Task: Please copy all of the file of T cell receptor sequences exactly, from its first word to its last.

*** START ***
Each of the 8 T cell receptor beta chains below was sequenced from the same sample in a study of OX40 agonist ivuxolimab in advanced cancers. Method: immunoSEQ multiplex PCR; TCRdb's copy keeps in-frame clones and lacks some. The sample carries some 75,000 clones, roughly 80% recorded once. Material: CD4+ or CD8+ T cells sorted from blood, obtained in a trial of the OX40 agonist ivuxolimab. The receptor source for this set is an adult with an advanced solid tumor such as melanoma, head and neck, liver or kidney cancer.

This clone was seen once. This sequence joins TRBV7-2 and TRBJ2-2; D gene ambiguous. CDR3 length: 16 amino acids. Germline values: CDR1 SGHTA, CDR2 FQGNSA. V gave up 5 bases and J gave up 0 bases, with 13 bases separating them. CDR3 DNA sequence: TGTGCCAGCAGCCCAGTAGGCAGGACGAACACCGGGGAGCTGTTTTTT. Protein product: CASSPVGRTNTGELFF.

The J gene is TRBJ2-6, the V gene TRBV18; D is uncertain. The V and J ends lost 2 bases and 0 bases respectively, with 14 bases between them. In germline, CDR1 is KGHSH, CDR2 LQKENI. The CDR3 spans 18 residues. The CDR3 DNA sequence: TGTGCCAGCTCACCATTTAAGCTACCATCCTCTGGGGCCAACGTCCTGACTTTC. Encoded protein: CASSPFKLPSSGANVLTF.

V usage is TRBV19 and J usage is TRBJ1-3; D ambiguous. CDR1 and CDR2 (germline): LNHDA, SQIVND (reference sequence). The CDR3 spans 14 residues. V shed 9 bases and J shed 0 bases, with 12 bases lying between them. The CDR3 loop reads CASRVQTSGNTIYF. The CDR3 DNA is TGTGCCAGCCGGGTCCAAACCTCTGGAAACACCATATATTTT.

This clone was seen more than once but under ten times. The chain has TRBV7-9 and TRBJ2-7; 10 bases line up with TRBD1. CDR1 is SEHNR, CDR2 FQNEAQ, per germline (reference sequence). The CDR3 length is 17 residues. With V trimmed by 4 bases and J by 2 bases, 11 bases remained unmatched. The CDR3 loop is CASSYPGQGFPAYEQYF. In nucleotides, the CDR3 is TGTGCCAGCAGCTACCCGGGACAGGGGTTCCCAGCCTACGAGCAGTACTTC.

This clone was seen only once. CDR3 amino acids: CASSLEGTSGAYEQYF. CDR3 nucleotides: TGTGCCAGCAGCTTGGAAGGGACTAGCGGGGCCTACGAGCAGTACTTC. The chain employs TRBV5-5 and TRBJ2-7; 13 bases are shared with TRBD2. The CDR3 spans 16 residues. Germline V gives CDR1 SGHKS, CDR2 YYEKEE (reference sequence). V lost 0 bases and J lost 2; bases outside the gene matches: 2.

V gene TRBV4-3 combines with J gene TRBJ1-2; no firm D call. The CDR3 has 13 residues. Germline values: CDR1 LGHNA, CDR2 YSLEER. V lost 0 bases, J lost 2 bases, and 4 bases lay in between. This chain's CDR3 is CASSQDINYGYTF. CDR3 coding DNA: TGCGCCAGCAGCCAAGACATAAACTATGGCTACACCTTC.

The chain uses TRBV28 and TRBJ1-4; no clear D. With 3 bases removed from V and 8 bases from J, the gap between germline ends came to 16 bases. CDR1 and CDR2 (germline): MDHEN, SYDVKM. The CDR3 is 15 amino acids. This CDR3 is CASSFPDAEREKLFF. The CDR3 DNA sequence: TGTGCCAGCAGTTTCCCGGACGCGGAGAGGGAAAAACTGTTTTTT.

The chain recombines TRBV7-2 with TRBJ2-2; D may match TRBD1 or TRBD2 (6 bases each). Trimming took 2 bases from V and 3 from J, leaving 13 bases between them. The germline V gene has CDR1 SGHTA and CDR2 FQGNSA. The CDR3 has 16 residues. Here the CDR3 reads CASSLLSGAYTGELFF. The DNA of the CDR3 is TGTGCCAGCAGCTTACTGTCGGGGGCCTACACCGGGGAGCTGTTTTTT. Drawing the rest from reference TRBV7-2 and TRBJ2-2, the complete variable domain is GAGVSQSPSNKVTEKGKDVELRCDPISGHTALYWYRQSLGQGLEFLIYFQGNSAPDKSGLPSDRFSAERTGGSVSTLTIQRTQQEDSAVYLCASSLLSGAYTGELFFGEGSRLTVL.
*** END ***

Each of the 8 T cell receptor beta chains below was sequenced from the same sample in a study of OX40 agonist ivuxolimab in advanced cancers. Method: immunoSEQ multiplex PCR; TCRdb's copy keeps in-frame clones and lacks some. The sample carries some 75,000 clones, roughly 80% recorded once. Material: CD4+ or CD8+ T cells sorted from blood, obtained in a trial of the OX40 agonist ivuxolimab. The receptor source for this set is an adult with an advanced solid tumor such as melanoma, head and neck, liver or kidney cancer.

This clone was seen once. This sequence joins TRBV7-2 and TRBJ2-2; D gene ambiguous. CDR3 length: 16 amino acids. Germline values: CDR1 SGHTA, CDR2 FQGNSA. V gave up 5 bases and J gave up 0 bases, with 13 bases separating them. CDR3 DNA sequence: TGTGCCAGCAGCCCAGTAGGCAGGACGAACACCGGGGAGCTGTTTTTT. Protein product: CASSPVGRTNTGELFF.

The J gene is TRBJ2-6, the V gene TRBV18; D is uncertain. The V and J ends lost 2 bases and 0 bases respectively, with 14 bases between them. In germline, CDR1 is KGHSH, CDR2 LQKENI. The CDR3 spans 18 residues. The CDR3 DNA sequence: TGTGCCAGCTCACCATTTAAGCTACCATCCTCTGGGGCCAACGTCCTGACTTTC. Encoded protein: CASSPFKLPSSGANVLTF.

V usage is TRBV19 and J usage is TRBJ1-3; D ambiguous. CDR1 and CDR2 (germline): LNHDA, SQIVND (reference sequence). The CDR3 spans 14 residues. V shed 9 bases and J shed 0 bases, with 12 bases lying between them. The CDR3 loop reads CASRVQTSGNTIYF. The CDR3 DNA is TGTGCCAGCCGGGTCCAAACCTCTGGAAACACCATATATTTT.

This clone was seen more than once but under ten times. The chain has TRBV7-9 and TRBJ2-7; 10 bases line up with TRBD1. CDR1 is SEHNR, CDR2 FQNEAQ, per germline (reference sequence). The CDR3 length is 17 residues. With V trimmed by 4 bases and J by 2 bases, 11 bases remained unmatched. The CDR3 loop is CASSYPGQGFPAYEQYF. In nucleotides, the CDR3 is TGTGCCAGCAGCTACCCGGGACAGGGGTTCCCAGCCTACGAGCAGTACTTC.

This clone was seen only once. CDR3 amino acids: CASSLEGTSGAYEQYF. CDR3 nucleotides: TGTGCCAGCAGCTTGGAAGGGACTAGCGGGGCCTACGAGCAGTACTTC. The chain employs TRBV5-5 and TRBJ2-7; 13 bases are shared with TRBD2. The CDR3 spans 16 residues. Germline V gives CDR1 SGHKS, CDR2 YYEKEE (reference sequence). V lost 0 bases and J lost 2; bases outside the gene matches: 2.

V gene TRBV4-3 combines with J gene TRBJ1-2; no firm D call. The CDR3 has 13 residues. Germline values: CDR1 LGHNA, CDR2 YSLEER. V lost 0 bases, J lost 2 bases, and 4 bases lay in between. This chain's CDR3 is CASSQDINYGYTF. CDR3 coding DNA: TGCGCCAGCAGCCAAGACATAAACTATGGCTACACCTTC.

The chain uses TRBV28 and TRBJ1-4; no clear D. With 3 bases removed from V and 8 bases from J, the gap between germline ends came to 16 bases. CDR1 and CDR2 (germline): MDHEN, SYDVKM. The CDR3 is 15 amino acids. This CDR3 is CASSFPDAEREKLFF. The CDR3 DNA sequence: TGTGCCAGCAGTTTCCCGGACGCGGAGAGGGAAAAACTGTTTTTT.

The chain recombines TRBV7-2 with TRBJ2-2; D may match TRBD1 or TRBD2 (6 bases each). Trimming took 2 bases from V and 3 from J, leaving 13 bases between them. The germline V gene has CDR1 SGHTA and CDR2 FQGNSA. The CDR3 has 16 residues. Here the CDR3 reads CASSLLSGAYTGELFF. The DNA of the CDR3 is TGTGCCAGCAGCTTACTGTCGGGGGCCTACACCGGGGAGCTGTTTTTT. Drawing the rest from reference TRBV7-2 and TRBJ2-2, the complete variable domain is GAGVSQSPSNKVTEKGKDVELRCDPISGHTALYWYRQSLGQGLEFLIYFQGNSAPDKSGLPSDRFSAERTGGSVSTLTIQRTQQEDSAVYLCASSLLSGAYTGELFFGEGSRLTVL.